His relationship with the Marukhati Selective, a fanatical sect of the Alessian Order, and its goals is often contested by scholars. The ultimate goal of the Selective was to re-engineer the Aurbis in order to expunge the Aldmeri aspects from Akatosh. To achieve this, they required eight pieces of an artifact called the Staff of Towers. These segments had been deliberately separated and hidden in the early First Era due to the threat posed by the complete staff.

Abnur Tharn claims that Fervidius was an enemy of the Marukhati Selective, and that when he learned of their plot to reassemble the staff he sent his agents to find and sequester the segments. Ultimately, he was apparently betrayed by his closest allies and killed. Conversely, other evidence suggests that Fervidius actually supported, or was possibly even the leader of the Selectives. These include ancient edicts that support his belief in The Exclusionary Mandates, and orders to assemble the Staff of Towers for the ritual dance, which eventually led to the "Middle Dawn" Dragon Break.

Despite Fervidius' prominent role in the Alessian Order and the Middle Dawn, he is perhaps best remembered as the author of the Sermons Denouncing the Seventeen Leniencies.

Chieftain Fiasof (?b - ?d)Edit

Chieftain Fiasof was a legendary figure from the oral tradition of the Reachfolk. He was a prominent character in a tragedy told by Reachfolk Vateshrans throughout generations and was mentioned alongside other important Reachmen such as King Faolan and Emperor Leovic. His story teaches Reachfolk to challenge themselves, and touts humility as an essential trait. It is unknown when he lived, or if he ever existed, but as of 2E 582 stories of him were already widespread in the Reach. A Tale of Gods and Sorrow by Vateshran Calbokh is one of the stories devoted to Fiasof.

The legend of Chieftain Fiasof tells of a hunter of great skill. Fiasof's mastery meant that he never struggled in his hunts. His dedication and abilities initially brought Hircine joy. However, eventually, the chieftain became prideful, and grew content with these trivial hunts. This angered Hircine, who proposed a new game to punish the chief for his complacency.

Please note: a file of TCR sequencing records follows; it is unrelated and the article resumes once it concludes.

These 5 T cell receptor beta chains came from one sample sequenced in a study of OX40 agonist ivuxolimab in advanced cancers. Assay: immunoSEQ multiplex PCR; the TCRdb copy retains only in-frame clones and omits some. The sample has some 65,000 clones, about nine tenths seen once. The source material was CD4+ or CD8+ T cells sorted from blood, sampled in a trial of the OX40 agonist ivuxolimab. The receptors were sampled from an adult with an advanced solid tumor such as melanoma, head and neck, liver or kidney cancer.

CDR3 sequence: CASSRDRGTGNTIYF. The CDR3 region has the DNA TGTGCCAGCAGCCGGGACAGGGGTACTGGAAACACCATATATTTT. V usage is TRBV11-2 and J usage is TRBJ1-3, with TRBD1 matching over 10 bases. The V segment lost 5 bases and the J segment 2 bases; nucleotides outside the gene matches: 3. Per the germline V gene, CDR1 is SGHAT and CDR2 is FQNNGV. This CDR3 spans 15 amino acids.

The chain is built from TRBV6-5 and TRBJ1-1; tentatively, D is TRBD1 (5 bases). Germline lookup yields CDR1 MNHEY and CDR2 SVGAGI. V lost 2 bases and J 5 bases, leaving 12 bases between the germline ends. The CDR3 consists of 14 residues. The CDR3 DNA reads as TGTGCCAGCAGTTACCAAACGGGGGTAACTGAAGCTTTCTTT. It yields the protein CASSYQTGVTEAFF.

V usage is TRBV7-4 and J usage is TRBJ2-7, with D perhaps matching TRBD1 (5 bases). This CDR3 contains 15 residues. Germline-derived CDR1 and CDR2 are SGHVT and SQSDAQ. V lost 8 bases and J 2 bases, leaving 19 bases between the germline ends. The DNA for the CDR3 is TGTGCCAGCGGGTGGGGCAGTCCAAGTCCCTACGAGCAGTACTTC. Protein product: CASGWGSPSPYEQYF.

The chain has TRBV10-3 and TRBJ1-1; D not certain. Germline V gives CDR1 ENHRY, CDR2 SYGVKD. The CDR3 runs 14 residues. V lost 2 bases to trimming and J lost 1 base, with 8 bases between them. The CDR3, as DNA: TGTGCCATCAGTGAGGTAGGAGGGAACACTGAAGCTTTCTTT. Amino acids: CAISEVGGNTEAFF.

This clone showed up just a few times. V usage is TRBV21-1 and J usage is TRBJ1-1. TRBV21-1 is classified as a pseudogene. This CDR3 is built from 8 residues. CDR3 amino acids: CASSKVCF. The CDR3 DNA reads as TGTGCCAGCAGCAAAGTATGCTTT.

The Daedric Prince cursed the chieftain's entire tribe, turning them into white deer, and instructed the chieftain to hunt them without informing the man of the curse. Fiasof complied and rained a hail of arrows upon them, easily turning their white hides to red and slaying his own people. It was when Fiasof went to dress the game that he realized what he had done. He broke his bow over his knee and asked for forgiveness, which the prince then provided.

Fildunor Boughbrow (fl. before 2E 582)Edit

Fildunor Boughbrow was a Bosmer legendary hero. They stood among many of the illustrious heroes of the Wood Elves, thriving prior to 2E 582. They shared recognition with figures like the Many-Tales Wolf and Elthonor the Barkborn, and notably, the Ghost of the Green. Despite being considered less renowned than the Ghost, Treethane Einisse's The Ghost of the Green speaks of the Boughbrow's remarkable accomplishments.

Fildgor (2E 546 - 2E 582 or Unknown)Edit

Fildgor Orcthane, formerly known as Fildgor Strong-Prince, was a Nord prince born to Queen Mabjaarn Flame-Hair of Eastern Skyrim. He was the twin brother of Jorunn the Skald-Prince, and Princess Nurnhilde was their elder sister.

Finoriell (2E? b - 2E 582)Edit

Finoriell was a Bosmer woman who served as the Green Lady in the mid-Second Era.

She was born in Deepwoods, a small village in the Malabal Tor region of Valenwood. Unlike previous Green Ladies, Finoriell was granted the position quite late in life, while she was living in Velyn Harbor. As the Green Lady, she became the embodiment of the physical side of the Bosmer, granting her supernatural fighting prowess and the "swiftness of the Green", the ability to cover vast distances in very little time. As is customary, she was married to the Silvenar, Edhelorn, at a handfasting ceremony in the city of Silvenar. Finoriell was known to love Edhelorn dearly.

In 2E 582, the Bosmer entered into an alliance with the Khajiit and Altmer under Queen Ayrenn, forming the first Aldmeri Dominion. As representatives of the Bosmer people, the Silvenar and the Green Lady served as ambassadors. During a diplomatic visit to the small island of Khenarthi's Roost, the Maormer inhabitants attempted to prevent the island's Khajiit from joining the Dominion by assassinating Edhelorn with Daedric poison. With the death of her Silvenar, Finoriell was doomed to follow suit. She flew into a rage, tracking down Edhelorn's assassin and revealing the Maormer plot, which saved the city of Mistral from destruction and convinced the Khajiit of Khenarthi's Roost to join the Dominion.